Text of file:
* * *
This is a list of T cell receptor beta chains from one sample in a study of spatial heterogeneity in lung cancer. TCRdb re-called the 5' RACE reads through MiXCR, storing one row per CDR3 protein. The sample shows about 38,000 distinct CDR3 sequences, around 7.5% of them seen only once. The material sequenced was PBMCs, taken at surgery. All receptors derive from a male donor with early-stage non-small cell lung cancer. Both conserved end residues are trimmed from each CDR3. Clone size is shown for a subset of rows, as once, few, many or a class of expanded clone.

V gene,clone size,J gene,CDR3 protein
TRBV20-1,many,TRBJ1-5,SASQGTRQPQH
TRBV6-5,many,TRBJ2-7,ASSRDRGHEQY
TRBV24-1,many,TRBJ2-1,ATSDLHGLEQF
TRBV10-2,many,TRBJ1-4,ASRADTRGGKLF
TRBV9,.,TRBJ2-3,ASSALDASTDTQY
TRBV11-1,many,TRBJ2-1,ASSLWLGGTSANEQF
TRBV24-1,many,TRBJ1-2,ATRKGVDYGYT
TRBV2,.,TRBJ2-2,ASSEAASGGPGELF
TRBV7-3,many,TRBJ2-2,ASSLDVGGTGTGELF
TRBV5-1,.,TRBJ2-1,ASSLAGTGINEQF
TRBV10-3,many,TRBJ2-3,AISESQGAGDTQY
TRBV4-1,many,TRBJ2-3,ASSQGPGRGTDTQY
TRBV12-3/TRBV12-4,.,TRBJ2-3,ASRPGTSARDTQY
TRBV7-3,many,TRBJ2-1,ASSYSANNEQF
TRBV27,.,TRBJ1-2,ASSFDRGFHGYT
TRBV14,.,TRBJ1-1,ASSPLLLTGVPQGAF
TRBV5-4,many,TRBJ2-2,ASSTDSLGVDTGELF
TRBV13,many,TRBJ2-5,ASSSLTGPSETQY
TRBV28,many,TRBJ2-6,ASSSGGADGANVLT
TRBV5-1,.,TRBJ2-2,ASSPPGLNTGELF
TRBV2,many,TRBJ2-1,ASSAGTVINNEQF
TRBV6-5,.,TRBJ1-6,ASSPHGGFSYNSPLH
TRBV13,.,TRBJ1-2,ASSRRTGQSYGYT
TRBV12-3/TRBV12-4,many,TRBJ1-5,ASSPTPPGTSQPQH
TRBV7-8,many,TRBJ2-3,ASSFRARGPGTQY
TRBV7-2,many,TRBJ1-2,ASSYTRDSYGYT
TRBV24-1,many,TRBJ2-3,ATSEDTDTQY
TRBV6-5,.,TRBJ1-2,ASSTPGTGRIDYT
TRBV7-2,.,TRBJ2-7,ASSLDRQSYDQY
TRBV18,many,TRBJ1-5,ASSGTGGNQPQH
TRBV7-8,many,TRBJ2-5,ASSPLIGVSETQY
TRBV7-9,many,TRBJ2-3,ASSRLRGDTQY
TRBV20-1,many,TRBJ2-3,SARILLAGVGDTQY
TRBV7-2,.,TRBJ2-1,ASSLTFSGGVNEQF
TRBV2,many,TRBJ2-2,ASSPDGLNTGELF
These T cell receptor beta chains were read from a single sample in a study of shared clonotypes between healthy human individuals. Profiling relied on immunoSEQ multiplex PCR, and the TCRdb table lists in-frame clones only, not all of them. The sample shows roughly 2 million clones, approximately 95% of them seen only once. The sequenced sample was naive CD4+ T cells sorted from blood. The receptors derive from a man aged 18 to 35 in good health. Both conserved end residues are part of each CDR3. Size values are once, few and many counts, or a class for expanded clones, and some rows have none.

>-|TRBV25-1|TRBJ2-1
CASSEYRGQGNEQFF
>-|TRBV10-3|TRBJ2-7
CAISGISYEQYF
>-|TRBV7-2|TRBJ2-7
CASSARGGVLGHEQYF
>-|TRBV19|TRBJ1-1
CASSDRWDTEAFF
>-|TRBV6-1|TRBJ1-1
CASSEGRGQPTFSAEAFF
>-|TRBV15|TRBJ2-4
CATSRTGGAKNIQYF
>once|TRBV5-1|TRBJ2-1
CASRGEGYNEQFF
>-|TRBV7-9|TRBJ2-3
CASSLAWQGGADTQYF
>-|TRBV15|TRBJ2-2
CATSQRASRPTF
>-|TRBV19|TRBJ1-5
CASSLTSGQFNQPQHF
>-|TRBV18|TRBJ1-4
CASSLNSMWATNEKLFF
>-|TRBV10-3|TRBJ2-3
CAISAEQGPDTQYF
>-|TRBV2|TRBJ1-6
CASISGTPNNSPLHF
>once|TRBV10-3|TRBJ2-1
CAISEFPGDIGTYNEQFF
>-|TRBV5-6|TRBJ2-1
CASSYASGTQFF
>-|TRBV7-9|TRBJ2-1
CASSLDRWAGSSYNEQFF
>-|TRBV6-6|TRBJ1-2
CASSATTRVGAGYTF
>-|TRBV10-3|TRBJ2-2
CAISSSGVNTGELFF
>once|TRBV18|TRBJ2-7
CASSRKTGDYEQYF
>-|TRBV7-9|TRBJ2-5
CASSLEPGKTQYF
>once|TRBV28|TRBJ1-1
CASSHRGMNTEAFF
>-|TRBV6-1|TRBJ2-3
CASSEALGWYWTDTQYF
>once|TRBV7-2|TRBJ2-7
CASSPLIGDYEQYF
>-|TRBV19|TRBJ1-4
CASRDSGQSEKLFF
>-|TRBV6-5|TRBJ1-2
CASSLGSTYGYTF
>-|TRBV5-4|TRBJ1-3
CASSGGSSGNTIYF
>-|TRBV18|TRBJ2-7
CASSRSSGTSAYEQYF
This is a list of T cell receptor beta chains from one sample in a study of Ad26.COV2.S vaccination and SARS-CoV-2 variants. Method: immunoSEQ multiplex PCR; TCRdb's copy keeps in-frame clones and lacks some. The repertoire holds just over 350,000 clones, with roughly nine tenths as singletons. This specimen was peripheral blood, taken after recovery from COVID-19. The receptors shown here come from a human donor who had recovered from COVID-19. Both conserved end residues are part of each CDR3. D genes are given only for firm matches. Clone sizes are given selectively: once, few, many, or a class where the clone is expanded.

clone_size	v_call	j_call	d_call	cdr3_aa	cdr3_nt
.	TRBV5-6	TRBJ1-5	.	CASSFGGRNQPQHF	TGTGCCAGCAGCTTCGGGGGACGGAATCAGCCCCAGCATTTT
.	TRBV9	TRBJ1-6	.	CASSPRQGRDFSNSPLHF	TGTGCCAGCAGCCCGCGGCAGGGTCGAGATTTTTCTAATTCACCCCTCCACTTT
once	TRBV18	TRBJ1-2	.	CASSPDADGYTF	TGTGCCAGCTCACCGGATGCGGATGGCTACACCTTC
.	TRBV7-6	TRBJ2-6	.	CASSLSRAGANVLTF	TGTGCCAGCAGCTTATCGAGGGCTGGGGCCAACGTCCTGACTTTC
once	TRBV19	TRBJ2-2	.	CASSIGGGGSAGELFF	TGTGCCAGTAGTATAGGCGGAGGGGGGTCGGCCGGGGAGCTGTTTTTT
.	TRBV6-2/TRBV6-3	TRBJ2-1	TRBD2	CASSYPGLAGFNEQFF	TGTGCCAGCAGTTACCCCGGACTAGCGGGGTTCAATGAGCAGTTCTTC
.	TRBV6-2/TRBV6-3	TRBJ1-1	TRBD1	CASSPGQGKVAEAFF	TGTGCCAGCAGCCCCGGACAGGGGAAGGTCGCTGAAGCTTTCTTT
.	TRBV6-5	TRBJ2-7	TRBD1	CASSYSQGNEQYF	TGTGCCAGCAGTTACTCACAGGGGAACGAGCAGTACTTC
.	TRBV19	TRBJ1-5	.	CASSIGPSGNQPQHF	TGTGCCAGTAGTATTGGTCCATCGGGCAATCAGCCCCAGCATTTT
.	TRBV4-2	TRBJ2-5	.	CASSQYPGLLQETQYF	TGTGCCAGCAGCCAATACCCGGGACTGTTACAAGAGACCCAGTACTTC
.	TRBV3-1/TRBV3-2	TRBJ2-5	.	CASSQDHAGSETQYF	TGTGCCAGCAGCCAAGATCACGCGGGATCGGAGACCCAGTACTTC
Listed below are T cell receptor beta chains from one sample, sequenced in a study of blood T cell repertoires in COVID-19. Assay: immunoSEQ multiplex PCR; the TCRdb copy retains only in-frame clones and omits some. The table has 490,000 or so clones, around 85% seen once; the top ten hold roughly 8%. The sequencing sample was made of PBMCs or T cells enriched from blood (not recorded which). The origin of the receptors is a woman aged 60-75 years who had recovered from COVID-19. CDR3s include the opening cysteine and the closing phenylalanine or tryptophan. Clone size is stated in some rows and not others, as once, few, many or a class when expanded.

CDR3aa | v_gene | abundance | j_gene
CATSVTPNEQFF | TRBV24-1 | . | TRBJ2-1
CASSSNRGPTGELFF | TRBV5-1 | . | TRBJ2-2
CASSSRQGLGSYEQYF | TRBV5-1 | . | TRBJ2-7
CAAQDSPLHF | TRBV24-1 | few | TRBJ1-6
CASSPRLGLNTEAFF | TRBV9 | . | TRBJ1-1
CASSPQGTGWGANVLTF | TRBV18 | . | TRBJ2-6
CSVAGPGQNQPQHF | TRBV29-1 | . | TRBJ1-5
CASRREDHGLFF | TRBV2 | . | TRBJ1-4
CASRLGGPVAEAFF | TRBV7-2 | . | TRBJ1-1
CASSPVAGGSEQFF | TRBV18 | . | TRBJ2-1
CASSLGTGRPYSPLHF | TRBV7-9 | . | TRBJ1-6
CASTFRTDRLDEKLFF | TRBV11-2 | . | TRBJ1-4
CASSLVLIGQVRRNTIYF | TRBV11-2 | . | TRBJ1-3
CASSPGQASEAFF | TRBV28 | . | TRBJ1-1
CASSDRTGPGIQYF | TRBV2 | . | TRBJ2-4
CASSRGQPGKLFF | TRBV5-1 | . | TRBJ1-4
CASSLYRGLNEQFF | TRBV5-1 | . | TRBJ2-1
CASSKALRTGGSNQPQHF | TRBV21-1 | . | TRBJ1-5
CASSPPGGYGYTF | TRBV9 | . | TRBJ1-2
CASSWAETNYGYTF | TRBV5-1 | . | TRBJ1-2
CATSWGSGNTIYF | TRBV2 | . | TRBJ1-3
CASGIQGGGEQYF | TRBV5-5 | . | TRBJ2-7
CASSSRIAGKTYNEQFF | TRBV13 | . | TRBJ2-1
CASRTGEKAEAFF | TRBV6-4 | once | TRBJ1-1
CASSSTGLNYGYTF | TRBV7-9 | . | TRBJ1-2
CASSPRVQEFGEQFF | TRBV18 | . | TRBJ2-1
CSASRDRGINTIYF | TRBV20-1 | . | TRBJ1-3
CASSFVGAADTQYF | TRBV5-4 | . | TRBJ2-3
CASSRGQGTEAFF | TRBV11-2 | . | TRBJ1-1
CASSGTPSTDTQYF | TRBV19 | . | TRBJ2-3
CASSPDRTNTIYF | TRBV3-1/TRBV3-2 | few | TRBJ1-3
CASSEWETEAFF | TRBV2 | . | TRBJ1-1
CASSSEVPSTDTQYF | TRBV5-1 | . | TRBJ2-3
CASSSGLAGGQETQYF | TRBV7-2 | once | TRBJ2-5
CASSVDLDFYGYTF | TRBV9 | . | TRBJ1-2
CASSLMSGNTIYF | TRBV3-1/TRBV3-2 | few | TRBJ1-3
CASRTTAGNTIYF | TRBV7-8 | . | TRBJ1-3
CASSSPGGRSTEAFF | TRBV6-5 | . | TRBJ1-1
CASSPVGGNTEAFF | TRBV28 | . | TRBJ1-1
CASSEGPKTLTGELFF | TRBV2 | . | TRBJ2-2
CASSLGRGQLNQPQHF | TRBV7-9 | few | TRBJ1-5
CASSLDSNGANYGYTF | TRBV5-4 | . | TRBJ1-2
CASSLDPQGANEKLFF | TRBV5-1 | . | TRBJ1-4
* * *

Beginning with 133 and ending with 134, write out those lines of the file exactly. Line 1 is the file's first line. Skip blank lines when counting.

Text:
CASSPRVQEFGEQFF | TRBV18 | . | TRBJ2-1
CSASRDRGINTIYF | TRBV20-1 | . | TRBJ1-3